By Tim Frank
My childhood was filled with joy, and I got the audience I deserved. I grew up in a loving family, had loyal friends, and drew crowds that could fill cinemas.
I had a privileged life, but it was not always easy being so popular. I had to sleep with a pillow clamped over my ears as the audience squatted around my bed, chattering. They loitered in the dining room and analysed me while I ate dinner with my parents and my little sister, Abby.
When I hit fifteen, Abby lost a long battle with leukemia. My life was rocked, and my audience transformed. A large portion of my crowd deserted me, and the remainder took no notice when I held a knife to my wrist.
A few years later, as I walked home along the streets where Abby and I would climb trees, clambering so high we could see roads snaking through the city, I recalled how my audience cheered from all over town, thronging the roofs of skyscrapers and waving from the summits of football stadiums.
But by the time I attended university, my audience had shrunk to fit the size of an elevator. They were an anxious crowd—biting their nails until they became bloody, breaking into cold sweats, and suffering panic attacks. They disconcerted me. I wanted my old crowd back.
As I searched for the type of audience that had sustained me before Abby died, I decided to visit the church confessional every day to try and lure an audience with my secrets. Two or three spectators always lurked inside with me. Their breath ruffled the hairs on the back of my neck. As time passed, my stories created a buzz, and a smattering of people spilled out into the vestry. But I realized if I wanted to draw a greater crowd again, I would have to tell more detailed and outrageous tales.
So, one afternoon, I told the pastor my girlfriend went missing recently. My friends and I searched for her in the suburbs and by the sea. We finally found her in a clearing in the woods at night, and we drove her home as she fell in and out of consciousness. We tucked her into bed, and she murmured to us her insides had been prodded with metal instruments. She said aliens abducted and impregnated her.
These words had an immediate effect on my audience. When I walked home, the streets were filled with a new crowd, chanting my name like protesters at a political rally. There was a sense of unease in the air, however, and the thrill caused by my lie was short-lived. My audience soon became restless, dwindling in size again. I decided to spin another tale.
“The real truth is, my girlfriend wasn’t abducted by aliens. My friends drugged and raped her. I have been protecting them, but I can’t anymore. I won’t be bullied; I won’t be cowed. Now, what do you think of that?”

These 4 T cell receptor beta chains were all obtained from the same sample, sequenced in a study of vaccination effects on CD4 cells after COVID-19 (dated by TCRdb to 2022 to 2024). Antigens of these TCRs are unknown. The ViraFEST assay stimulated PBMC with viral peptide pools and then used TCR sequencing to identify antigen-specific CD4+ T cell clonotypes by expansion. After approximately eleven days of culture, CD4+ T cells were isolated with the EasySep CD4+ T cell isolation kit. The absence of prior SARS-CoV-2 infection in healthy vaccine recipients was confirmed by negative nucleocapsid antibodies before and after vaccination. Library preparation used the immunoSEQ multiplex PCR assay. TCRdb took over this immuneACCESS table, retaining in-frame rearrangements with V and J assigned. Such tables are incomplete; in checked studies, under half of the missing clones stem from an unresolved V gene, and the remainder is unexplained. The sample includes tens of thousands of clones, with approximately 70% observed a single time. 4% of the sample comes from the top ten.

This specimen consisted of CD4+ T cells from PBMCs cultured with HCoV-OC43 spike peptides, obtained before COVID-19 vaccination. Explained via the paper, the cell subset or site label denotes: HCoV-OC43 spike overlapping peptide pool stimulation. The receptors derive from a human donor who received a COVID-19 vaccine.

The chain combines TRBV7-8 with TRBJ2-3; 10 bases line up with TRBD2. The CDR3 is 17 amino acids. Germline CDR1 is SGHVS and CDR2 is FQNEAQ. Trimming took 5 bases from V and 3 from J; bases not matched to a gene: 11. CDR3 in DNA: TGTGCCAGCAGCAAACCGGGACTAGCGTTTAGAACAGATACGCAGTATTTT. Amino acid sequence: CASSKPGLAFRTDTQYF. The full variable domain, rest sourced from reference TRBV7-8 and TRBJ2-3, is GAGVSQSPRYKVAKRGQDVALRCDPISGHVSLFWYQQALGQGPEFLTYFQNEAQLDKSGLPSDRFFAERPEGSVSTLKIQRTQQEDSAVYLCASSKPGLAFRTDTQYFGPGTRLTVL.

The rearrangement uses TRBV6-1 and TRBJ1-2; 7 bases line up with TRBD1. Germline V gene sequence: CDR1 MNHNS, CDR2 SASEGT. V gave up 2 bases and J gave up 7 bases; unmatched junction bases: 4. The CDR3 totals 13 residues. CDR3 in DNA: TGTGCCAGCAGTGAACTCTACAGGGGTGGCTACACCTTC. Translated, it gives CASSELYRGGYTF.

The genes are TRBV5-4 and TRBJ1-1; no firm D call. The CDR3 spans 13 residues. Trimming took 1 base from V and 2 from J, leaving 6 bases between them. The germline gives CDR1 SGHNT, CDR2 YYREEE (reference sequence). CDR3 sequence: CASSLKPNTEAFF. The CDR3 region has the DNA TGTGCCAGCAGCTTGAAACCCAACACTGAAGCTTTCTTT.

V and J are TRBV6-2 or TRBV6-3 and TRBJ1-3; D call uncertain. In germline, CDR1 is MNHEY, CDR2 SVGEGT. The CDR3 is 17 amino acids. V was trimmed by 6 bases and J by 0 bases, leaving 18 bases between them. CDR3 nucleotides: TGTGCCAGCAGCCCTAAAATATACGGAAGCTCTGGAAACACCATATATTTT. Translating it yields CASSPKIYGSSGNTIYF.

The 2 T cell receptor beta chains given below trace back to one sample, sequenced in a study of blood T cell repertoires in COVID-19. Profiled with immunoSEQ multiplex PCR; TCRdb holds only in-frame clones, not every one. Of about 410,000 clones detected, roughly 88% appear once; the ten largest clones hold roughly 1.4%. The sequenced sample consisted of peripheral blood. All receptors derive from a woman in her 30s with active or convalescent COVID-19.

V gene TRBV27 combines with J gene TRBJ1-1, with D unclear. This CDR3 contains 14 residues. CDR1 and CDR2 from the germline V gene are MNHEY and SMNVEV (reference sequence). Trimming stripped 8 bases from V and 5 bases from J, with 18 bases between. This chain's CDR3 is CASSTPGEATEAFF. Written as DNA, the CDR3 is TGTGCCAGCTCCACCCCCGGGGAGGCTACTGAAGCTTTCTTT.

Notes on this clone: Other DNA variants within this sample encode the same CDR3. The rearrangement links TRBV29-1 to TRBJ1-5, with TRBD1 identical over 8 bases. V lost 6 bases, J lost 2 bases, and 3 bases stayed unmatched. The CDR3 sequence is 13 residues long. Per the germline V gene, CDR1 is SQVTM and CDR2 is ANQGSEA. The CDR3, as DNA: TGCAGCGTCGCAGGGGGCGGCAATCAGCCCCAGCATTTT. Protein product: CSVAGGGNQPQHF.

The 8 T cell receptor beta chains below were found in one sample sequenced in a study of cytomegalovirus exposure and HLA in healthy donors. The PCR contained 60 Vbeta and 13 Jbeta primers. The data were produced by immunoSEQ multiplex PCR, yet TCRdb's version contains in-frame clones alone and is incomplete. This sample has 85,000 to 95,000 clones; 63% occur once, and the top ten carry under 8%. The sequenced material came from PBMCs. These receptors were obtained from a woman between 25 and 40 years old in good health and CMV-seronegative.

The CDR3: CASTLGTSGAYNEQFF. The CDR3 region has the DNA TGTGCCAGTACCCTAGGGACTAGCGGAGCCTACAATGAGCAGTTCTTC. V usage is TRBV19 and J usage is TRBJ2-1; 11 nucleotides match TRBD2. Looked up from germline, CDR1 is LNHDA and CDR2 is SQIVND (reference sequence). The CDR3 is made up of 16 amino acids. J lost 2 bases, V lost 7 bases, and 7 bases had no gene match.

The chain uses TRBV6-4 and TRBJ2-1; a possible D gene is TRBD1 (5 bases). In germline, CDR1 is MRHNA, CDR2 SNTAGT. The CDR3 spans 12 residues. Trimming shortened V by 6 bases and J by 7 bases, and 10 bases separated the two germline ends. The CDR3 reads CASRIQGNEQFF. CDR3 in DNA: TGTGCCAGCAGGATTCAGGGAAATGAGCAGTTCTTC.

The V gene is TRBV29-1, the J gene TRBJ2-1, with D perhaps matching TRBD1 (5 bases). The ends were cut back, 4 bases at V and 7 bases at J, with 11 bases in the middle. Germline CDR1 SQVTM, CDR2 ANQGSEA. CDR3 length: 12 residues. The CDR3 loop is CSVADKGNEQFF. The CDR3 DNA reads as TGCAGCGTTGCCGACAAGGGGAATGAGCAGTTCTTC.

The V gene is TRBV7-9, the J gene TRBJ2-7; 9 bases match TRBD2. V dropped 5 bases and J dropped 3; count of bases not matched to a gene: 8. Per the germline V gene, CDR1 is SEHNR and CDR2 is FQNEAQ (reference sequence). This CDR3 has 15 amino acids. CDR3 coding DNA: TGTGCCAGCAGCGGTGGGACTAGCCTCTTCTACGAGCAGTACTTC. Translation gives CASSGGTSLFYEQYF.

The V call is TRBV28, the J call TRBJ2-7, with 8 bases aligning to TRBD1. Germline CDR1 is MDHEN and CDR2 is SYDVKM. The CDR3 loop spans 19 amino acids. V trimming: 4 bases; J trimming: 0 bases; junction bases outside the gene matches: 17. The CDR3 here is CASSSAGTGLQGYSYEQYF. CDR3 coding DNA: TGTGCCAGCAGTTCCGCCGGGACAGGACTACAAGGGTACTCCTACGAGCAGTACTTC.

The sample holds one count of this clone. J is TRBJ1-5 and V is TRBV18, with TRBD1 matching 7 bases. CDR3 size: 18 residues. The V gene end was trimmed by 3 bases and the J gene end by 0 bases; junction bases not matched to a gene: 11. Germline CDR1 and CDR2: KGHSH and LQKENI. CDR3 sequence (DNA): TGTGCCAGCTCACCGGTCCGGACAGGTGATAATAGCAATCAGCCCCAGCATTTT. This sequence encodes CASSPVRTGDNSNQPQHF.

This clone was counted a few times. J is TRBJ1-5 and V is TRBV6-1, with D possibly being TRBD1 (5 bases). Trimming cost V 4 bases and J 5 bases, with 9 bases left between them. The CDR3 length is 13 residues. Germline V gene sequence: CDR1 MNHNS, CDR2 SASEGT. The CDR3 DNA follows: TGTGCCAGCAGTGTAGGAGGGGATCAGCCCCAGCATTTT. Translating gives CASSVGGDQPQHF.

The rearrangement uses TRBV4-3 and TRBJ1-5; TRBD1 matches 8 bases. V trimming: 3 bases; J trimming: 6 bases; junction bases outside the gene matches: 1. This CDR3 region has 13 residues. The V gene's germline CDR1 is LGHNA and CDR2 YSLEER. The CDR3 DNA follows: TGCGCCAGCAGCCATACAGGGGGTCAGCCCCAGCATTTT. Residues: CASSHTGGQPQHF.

My audience immediately grew, but they were a rough and rowdy bunch. Some piled forward, causing the mob to tumble against the church’s altar. Fights broke out in pockets of the audience—teenage boys spat into each other’s hair and ripped each other’s shirts. I was shocked by the brutality and decided I needed to be alone, so I sneaked out of the church.
I returned to my university halls, unable to shake off a motley crew of vagrants cradling dirty sleeping bags and junkies vomiting into trash cans. In my room, car crash victims haemorrhaged blood on my bed and teenage girls cried inconsolably, suffering from their first periods. Audience members outside attempted to break down my door.
“Leave me alone!” I raged.
“Just tell the truth,” said a starving woman, with a swollen belly and a rounded skull. So I did. I didn’t see any alternative.
“It was me that got my girlfriend pregnant—no aliens—no rape. She wanted to keep the baby. I didn’t. That’s all.”
My audience vanished, and there was a cold silence. Then a spotlight emanated from an unknown location and picked me out like an actor on a stage. My voice echoed around an auditorium, “Is there anybody out there?”
A female voice, softly spoken, said, “You used God to further your ends when you could have reached out to me.”
“Abby, is that you? I don’t understand.”
“I want to be your audience, just me, no more, no less. I think that’s what you need now.”
Feeling my sister’s strange and penetrating glare, I reminded her she was dead and that she couldn’t expect me to treat her like a real sister.
She stood and said, “Is God real? Are your friends and girlfriend real? Are any of us more or less real than your beloved audience?”
“You don’t know about my audience.”
“I know audiences come and go; you can’t rely on them.”
Abby was right, and although I couldn’t quite explain her reappearance, I decided not to question it. Maybe it was time for some faith.
As I walked through the high street months later, the dregs of my old followers shadowed me from bus stops and idling cars, wearing sunglasses and baseball caps, trying to remain anonymous. They kept their distance, knowing that all I wanted was to be with my sister, so we could climb trees together like we used to and watch the sun go down over the city. Alone.